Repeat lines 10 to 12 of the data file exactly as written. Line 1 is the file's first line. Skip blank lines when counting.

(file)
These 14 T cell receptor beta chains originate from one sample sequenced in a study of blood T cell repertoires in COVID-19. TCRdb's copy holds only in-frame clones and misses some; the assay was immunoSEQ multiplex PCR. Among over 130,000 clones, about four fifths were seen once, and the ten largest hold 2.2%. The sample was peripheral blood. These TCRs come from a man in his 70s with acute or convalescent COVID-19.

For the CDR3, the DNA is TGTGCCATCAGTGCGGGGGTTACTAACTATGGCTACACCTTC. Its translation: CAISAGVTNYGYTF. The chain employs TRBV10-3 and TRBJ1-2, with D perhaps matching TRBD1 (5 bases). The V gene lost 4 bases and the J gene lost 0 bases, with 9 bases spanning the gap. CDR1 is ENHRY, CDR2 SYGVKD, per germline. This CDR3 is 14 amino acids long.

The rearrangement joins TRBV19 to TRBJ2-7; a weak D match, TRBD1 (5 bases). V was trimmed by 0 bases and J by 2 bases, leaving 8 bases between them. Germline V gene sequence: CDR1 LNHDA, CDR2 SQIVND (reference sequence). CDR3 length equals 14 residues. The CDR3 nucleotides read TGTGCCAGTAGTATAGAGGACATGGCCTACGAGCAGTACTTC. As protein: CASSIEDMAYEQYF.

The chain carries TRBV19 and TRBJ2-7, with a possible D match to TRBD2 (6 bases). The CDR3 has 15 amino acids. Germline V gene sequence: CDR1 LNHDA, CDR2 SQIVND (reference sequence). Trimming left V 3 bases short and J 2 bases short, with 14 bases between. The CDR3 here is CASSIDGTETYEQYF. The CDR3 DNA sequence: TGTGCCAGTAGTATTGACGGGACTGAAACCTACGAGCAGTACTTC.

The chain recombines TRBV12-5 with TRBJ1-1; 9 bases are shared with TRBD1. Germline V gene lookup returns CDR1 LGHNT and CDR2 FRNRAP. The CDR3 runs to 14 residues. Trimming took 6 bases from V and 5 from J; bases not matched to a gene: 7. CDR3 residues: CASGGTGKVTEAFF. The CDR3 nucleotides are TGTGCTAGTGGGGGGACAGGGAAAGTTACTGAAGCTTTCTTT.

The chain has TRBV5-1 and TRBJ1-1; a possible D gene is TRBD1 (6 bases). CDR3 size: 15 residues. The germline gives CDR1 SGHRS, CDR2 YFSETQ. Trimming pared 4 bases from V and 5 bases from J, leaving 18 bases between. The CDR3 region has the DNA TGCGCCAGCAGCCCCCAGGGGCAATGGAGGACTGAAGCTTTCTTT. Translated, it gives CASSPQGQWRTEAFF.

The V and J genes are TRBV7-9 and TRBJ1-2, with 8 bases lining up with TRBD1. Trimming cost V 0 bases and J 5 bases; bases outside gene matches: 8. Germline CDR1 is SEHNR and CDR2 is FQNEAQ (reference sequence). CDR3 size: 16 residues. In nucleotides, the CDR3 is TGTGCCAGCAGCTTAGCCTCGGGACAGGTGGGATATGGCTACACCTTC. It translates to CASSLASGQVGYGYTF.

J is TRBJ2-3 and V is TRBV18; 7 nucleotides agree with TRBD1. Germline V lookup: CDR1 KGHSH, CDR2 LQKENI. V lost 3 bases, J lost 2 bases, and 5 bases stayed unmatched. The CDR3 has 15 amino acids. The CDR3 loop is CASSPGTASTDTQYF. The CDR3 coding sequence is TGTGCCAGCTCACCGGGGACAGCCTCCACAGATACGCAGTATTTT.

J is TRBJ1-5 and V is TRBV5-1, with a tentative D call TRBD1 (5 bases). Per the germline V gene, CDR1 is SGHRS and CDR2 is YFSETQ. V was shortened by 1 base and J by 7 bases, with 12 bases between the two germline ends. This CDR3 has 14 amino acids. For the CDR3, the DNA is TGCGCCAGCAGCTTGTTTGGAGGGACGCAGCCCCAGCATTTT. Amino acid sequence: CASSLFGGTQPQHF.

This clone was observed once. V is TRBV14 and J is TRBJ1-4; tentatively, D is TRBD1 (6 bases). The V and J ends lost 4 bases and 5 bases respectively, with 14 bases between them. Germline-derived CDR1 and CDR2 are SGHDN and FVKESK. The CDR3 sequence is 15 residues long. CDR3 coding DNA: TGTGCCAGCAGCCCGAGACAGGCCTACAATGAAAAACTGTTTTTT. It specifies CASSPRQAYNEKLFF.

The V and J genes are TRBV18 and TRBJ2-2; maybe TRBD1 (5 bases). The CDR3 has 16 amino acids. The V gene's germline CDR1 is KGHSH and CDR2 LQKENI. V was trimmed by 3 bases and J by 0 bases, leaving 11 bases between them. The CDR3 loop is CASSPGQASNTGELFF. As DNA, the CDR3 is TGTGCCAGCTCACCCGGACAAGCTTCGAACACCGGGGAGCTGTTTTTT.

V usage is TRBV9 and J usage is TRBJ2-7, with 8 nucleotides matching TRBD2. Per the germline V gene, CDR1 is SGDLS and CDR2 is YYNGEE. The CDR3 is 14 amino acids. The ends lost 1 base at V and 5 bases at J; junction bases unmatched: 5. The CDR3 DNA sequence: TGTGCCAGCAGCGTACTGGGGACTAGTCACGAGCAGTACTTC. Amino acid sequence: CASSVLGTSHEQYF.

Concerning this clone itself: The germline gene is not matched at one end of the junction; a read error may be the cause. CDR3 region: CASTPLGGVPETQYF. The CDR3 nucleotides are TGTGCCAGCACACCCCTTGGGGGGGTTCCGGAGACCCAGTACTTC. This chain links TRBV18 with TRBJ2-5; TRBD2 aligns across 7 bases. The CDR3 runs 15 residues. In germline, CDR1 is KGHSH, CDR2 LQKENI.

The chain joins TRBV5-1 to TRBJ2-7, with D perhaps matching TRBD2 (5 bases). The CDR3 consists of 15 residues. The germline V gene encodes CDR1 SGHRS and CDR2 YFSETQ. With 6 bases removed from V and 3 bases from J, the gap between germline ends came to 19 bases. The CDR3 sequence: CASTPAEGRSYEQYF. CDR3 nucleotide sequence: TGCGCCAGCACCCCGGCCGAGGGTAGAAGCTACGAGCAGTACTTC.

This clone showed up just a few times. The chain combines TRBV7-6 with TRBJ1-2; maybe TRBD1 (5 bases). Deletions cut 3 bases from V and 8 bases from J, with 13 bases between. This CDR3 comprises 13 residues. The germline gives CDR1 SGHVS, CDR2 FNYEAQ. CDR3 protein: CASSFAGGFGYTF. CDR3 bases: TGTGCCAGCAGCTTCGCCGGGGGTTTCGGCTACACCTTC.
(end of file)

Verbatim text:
This clone was observed once. V is TRBV14 and J is TRBJ1-4; tentatively, D is TRBD1 (6 bases). The V and J ends lost 4 bases and 5 bases respectively, with 14 bases between them. Germline-derived CDR1 and CDR2 are SGHDN and FVKESK. The CDR3 sequence is 15 residues long. CDR3 coding DNA: TGTGCCAGCAGCCCGAGACAGGCCTACAATGAAAAACTGTTTTTT. It specifies CASSPRQAYNEKLFF.

The V and J genes are TRBV18 and TRBJ2-2; maybe TRBD1 (5 bases). The CDR3 has 16 amino acids. The V gene's germline CDR1 is KGHSH and CDR2 LQKENI. V was trimmed by 3 bases and J by 0 bases, leaving 11 bases between them. The CDR3 loop is CASSPGQASNTGELFF. As DNA, the CDR3 is TGTGCCAGCTCACCCGGACAAGCTTCGAACACCGGGGAGCTGTTTTTT.

V usage is TRBV9 and J usage is TRBJ2-7, with 8 nucleotides matching TRBD2. Per the germline V gene, CDR1 is SGDLS and CDR2 is YYNGEE. The CDR3 is 14 amino acids. The ends lost 1 base at V and 5 bases at J; junction bases unmatched: 5. The CDR3 DNA sequence: TGTGCCAGCAGCGTACTGGGGACTAGTCACGAGCAGTACTTC. Amino acid sequence: CASSVLGTSHEQYF.